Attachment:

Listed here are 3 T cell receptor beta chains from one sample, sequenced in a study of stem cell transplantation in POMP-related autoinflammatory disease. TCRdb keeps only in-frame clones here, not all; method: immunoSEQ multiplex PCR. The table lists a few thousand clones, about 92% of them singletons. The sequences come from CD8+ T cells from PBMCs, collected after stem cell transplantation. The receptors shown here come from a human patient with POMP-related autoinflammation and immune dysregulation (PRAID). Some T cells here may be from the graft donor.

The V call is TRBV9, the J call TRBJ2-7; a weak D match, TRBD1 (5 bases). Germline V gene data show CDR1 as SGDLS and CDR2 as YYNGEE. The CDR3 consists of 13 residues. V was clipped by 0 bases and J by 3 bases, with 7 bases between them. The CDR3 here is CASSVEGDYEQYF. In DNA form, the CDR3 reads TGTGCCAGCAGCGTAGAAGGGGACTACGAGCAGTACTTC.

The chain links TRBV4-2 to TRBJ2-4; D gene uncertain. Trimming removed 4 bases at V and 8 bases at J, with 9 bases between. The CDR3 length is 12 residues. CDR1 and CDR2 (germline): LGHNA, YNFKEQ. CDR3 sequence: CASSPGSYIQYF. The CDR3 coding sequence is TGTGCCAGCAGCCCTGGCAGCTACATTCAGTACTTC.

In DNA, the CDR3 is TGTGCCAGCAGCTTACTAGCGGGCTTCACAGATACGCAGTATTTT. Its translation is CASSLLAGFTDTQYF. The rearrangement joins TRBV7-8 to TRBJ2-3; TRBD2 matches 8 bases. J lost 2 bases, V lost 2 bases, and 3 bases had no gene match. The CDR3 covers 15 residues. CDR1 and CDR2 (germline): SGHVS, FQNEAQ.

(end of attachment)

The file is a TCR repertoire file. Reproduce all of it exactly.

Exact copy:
Listed here are 3 T cell receptor beta chains from one sample, sequenced in a study of stem cell transplantation in POMP-related autoinflammatory disease. TCRdb keeps only in-frame clones here, not all; method: immunoSEQ multiplex PCR. The table lists a few thousand clones, about 92% of them singletons. The sequences come from CD8+ T cells from PBMCs, collected after stem cell transplantation. The receptors shown here come from a human patient with POMP-related autoinflammation and immune dysregulation (PRAID). Some T cells here may be from the graft donor.

The V call is TRBV9, the J call TRBJ2-7; a weak D match, TRBD1 (5 bases). Germline V gene data show CDR1 as SGDLS and CDR2 as YYNGEE. The CDR3 consists of 13 residues. V was clipped by 0 bases and J by 3 bases, with 7 bases between them. The CDR3 here is CASSVEGDYEQYF. In DNA form, the CDR3 reads TGTGCCAGCAGCGTAGAAGGGGACTACGAGCAGTACTTC.

The chain links TRBV4-2 to TRBJ2-4; D gene uncertain. Trimming removed 4 bases at V and 8 bases at J, with 9 bases between. The CDR3 length is 12 residues. CDR1 and CDR2 (germline): LGHNA, YNFKEQ. CDR3 sequence: CASSPGSYIQYF. The CDR3 coding sequence is TGTGCCAGCAGCCCTGGCAGCTACATTCAGTACTTC.

In DNA, the CDR3 is TGTGCCAGCAGCTTACTAGCGGGCTTCACAGATACGCAGTATTTT. Its translation is CASSLLAGFTDTQYF. The rearrangement joins TRBV7-8 to TRBJ2-3; TRBD2 matches 8 bases. J lost 2 bases, V lost 2 bases, and 3 bases had no gene match. The CDR3 covers 15 residues. CDR1 and CDR2 (germline): SGHVS, FQNEAQ.